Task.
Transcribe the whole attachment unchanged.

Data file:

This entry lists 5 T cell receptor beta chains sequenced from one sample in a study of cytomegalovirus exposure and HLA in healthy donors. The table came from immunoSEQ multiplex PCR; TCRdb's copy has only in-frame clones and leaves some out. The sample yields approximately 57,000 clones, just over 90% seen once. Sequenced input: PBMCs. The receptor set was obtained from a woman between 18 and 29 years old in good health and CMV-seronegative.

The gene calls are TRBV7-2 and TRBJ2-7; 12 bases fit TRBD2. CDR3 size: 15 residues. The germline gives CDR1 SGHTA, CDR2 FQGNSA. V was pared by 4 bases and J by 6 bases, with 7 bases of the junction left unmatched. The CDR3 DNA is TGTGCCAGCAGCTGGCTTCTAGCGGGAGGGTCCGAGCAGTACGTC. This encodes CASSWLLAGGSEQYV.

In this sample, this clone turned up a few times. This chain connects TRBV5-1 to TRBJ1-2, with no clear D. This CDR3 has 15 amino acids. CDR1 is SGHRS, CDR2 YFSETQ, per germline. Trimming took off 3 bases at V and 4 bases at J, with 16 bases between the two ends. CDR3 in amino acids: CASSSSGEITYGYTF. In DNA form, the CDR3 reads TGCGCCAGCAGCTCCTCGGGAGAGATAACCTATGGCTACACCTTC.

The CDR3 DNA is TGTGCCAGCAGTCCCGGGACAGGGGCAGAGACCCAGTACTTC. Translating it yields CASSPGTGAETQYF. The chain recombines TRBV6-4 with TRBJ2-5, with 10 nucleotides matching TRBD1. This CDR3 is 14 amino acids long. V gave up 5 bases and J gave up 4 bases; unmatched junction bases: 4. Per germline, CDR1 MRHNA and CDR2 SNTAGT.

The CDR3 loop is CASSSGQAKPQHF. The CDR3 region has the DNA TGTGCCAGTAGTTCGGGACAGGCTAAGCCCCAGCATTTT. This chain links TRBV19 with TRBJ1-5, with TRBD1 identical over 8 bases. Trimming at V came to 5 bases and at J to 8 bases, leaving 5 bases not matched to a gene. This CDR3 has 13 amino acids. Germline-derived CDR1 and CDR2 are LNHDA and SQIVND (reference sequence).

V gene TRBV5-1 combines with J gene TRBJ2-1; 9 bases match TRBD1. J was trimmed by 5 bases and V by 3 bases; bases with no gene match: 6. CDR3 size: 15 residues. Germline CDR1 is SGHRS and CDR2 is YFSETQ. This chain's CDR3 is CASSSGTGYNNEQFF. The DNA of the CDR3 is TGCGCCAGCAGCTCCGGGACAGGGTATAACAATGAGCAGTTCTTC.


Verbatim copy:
This entry lists 5 T cell receptor beta chains sequenced from one sample in a study of cytomegalovirus exposure and HLA in healthy donors. The table came from immunoSEQ multiplex PCR; TCRdb's copy has only in-frame clones and leaves some out. The sample yields approximately 57,000 clones, just over 90% seen once. Sequenced input: PBMCs. The receptor set was obtained from a woman between 18 and 29 years old in good health and CMV-seronegative.

The gene calls are TRBV7-2 and TRBJ2-7; 12 bases fit TRBD2. CDR3 size: 15 residues. The germline gives CDR1 SGHTA, CDR2 FQGNSA. V was pared by 4 bases and J by 6 bases, with 7 bases of the junction left unmatched. The CDR3 DNA is TGTGCCAGCAGCTGGCTTCTAGCGGGAGGGTCCGAGCAGTACGTC. This encodes CASSWLLAGGSEQYV.

In this sample, this clone turned up a few times. This chain connects TRBV5-1 to TRBJ1-2, with no clear D. This CDR3 has 15 amino acids. CDR1 is SGHRS, CDR2 YFSETQ, per germline. Trimming took off 3 bases at V and 4 bases at J, with 16 bases between the two ends. CDR3 in amino acids: CASSSSGEITYGYTF. In DNA form, the CDR3 reads TGCGCCAGCAGCTCCTCGGGAGAGATAACCTATGGCTACACCTTC.

The CDR3 DNA is TGTGCCAGCAGTCCCGGGACAGGGGCAGAGACCCAGTACTTC. Translating it yields CASSPGTGAETQYF. The chain recombines TRBV6-4 with TRBJ2-5, with 10 nucleotides matching TRBD1. This CDR3 is 14 amino acids long. V gave up 5 bases and J gave up 4 bases; unmatched junction bases: 4. Per germline, CDR1 MRHNA and CDR2 SNTAGT.

The CDR3 loop is CASSSGQAKPQHF. The CDR3 region has the DNA TGTGCCAGTAGTTCGGGACAGGCTAAGCCCCAGCATTTT. This chain links TRBV19 with TRBJ1-5, with TRBD1 identical over 8 bases. Trimming at V came to 5 bases and at J to 8 bases, leaving 5 bases not matched to a gene. This CDR3 has 13 amino acids. Germline-derived CDR1 and CDR2 are LNHDA and SQIVND (reference sequence).

V gene TRBV5-1 combines with J gene TRBJ2-1; 9 bases match TRBD1. J was trimmed by 5 bases and V by 3 bases; bases with no gene match: 6. CDR3 size: 15 residues. Germline CDR1 is SGHRS and CDR2 is YFSETQ. This chain's CDR3 is CASSSGTGYNNEQFF. The DNA of the CDR3 is TGCGCCAGCAGCTCCGGGACAGGGTATAACAATGAGCAGTTCTTC.